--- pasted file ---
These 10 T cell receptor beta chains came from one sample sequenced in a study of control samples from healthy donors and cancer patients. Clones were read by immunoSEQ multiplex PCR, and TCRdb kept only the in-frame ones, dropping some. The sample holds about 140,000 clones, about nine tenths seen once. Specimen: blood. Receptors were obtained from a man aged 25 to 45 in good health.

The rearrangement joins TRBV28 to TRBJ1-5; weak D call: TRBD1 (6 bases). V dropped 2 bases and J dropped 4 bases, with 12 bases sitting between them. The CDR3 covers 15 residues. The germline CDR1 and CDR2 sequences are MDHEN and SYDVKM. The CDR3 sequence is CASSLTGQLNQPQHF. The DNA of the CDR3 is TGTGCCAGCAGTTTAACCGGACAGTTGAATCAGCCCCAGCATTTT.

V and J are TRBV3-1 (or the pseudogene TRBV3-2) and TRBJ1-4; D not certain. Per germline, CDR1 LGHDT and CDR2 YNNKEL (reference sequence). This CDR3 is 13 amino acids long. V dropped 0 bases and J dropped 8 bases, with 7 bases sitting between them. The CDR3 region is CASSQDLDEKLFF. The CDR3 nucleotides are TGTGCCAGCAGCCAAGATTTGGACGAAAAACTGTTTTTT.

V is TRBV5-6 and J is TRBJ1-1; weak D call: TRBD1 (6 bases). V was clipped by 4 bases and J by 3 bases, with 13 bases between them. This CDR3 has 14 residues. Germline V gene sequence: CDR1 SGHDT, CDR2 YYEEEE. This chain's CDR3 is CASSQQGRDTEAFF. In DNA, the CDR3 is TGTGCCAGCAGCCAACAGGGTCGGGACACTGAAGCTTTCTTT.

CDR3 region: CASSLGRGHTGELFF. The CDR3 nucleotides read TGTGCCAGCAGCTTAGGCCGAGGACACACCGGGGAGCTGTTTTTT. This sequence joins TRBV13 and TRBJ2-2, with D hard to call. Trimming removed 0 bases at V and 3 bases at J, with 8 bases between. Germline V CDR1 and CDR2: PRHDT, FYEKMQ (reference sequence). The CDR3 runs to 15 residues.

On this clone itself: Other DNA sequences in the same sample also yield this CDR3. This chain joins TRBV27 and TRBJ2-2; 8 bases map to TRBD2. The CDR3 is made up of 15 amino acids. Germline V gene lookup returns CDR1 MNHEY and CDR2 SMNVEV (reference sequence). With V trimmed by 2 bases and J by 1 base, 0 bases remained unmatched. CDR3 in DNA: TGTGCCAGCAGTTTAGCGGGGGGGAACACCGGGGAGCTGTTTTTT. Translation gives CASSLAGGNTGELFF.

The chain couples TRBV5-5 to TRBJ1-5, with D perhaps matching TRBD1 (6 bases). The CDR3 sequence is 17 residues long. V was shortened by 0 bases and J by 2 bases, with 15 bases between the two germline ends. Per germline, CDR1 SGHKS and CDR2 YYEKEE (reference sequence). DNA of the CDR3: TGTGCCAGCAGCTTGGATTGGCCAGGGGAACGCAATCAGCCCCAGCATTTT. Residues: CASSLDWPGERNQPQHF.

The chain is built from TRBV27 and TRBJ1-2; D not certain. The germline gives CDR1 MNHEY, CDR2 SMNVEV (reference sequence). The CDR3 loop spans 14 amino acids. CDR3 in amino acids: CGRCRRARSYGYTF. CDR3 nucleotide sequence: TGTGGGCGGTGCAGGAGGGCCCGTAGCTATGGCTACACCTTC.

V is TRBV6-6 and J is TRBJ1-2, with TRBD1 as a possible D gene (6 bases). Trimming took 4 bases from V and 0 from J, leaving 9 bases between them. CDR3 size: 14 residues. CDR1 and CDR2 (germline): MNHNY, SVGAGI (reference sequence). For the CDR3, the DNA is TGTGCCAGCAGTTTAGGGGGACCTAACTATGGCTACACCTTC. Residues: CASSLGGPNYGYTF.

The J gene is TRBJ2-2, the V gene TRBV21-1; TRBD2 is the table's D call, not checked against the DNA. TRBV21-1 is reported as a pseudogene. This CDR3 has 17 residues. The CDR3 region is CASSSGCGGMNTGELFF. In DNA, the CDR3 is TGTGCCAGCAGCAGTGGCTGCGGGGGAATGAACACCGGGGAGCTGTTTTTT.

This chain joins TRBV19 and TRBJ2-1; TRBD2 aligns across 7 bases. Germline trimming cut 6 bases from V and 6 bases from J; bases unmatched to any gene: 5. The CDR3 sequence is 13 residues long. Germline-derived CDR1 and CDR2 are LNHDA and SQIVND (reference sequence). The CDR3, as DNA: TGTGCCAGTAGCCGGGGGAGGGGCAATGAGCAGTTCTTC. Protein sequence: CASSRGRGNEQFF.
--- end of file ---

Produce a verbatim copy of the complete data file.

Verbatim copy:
These 10 T cell receptor beta chains came from one sample sequenced in a study of control samples from healthy donors and cancer patients. Clones were read by immunoSEQ multiplex PCR, and TCRdb kept only the in-frame ones, dropping some. The sample holds about 140,000 clones, about nine tenths seen once. Specimen: blood. Receptors were obtained from a man aged 25 to 45 in good health.

The rearrangement joins TRBV28 to TRBJ1-5; weak D call: TRBD1 (6 bases). V dropped 2 bases and J dropped 4 bases, with 12 bases sitting between them. The CDR3 covers 15 residues. The germline CDR1 and CDR2 sequences are MDHEN and SYDVKM. The CDR3 sequence is CASSLTGQLNQPQHF. The DNA of the CDR3 is TGTGCCAGCAGTTTAACCGGACAGTTGAATCAGCCCCAGCATTTT.

V and J are TRBV3-1 (or the pseudogene TRBV3-2) and TRBJ1-4; D not certain. Per germline, CDR1 LGHDT and CDR2 YNNKEL (reference sequence). This CDR3 is 13 amino acids long. V dropped 0 bases and J dropped 8 bases, with 7 bases sitting between them. The CDR3 region is CASSQDLDEKLFF. The CDR3 nucleotides are TGTGCCAGCAGCCAAGATTTGGACGAAAAACTGTTTTTT.

V is TRBV5-6 and J is TRBJ1-1; weak D call: TRBD1 (6 bases). V was clipped by 4 bases and J by 3 bases, with 13 bases between them. This CDR3 has 14 residues. Germline V gene sequence: CDR1 SGHDT, CDR2 YYEEEE. This chain's CDR3 is CASSQQGRDTEAFF. In DNA, the CDR3 is TGTGCCAGCAGCCAACAGGGTCGGGACACTGAAGCTTTCTTT.

CDR3 region: CASSLGRGHTGELFF. The CDR3 nucleotides read TGTGCCAGCAGCTTAGGCCGAGGACACACCGGGGAGCTGTTTTTT. This sequence joins TRBV13 and TRBJ2-2, with D hard to call. Trimming removed 0 bases at V and 3 bases at J, with 8 bases between. Germline V CDR1 and CDR2: PRHDT, FYEKMQ (reference sequence). The CDR3 runs to 15 residues.

On this clone itself: Other DNA sequences in the same sample also yield this CDR3. This chain joins TRBV27 and TRBJ2-2; 8 bases map to TRBD2. The CDR3 is made up of 15 amino acids. Germline V gene lookup returns CDR1 MNHEY and CDR2 SMNVEV (reference sequence). With V trimmed by 2 bases and J by 1 base, 0 bases remained unmatched. CDR3 in DNA: TGTGCCAGCAGTTTAGCGGGGGGGAACACCGGGGAGCTGTTTTTT. Translation gives CASSLAGGNTGELFF.

The chain couples TRBV5-5 to TRBJ1-5, with D perhaps matching TRBD1 (6 bases). The CDR3 sequence is 17 residues long. V was shortened by 0 bases and J by 2 bases, with 15 bases between the two germline ends. Per germline, CDR1 SGHKS and CDR2 YYEKEE (reference sequence). DNA of the CDR3: TGTGCCAGCAGCTTGGATTGGCCAGGGGAACGCAATCAGCCCCAGCATTTT. Residues: CASSLDWPGERNQPQHF.

The chain is built from TRBV27 and TRBJ1-2; D not certain. The germline gives CDR1 MNHEY, CDR2 SMNVEV (reference sequence). The CDR3 loop spans 14 amino acids. CDR3 in amino acids: CGRCRRARSYGYTF. CDR3 nucleotide sequence: TGTGGGCGGTGCAGGAGGGCCCGTAGCTATGGCTACACCTTC.

V is TRBV6-6 and J is TRBJ1-2, with TRBD1 as a possible D gene (6 bases). Trimming took 4 bases from V and 0 from J, leaving 9 bases between them. CDR3 size: 14 residues. CDR1 and CDR2 (germline): MNHNY, SVGAGI (reference sequence). For the CDR3, the DNA is TGTGCCAGCAGTTTAGGGGGACCTAACTATGGCTACACCTTC. Residues: CASSLGGPNYGYTF.

The J gene is TRBJ2-2, the V gene TRBV21-1; TRBD2 is the table's D call, not checked against the DNA. TRBV21-1 is reported as a pseudogene. This CDR3 has 17 residues. The CDR3 region is CASSSGCGGMNTGELFF. In DNA, the CDR3 is TGTGCCAGCAGCAGTGGCTGCGGGGGAATGAACACCGGGGAGCTGTTTTTT.

This chain joins TRBV19 and TRBJ2-1; TRBD2 aligns across 7 bases. Germline trimming cut 6 bases from V and 6 bases from J; bases unmatched to any gene: 5. The CDR3 sequence is 13 residues long. Germline-derived CDR1 and CDR2 are LNHDA and SQIVND (reference sequence). The CDR3, as DNA: TGTGCCAGTAGCCGGGGGAGGGGCAATGAGCAGTTCTTC. Protein sequence: CASSRGRGNEQFF.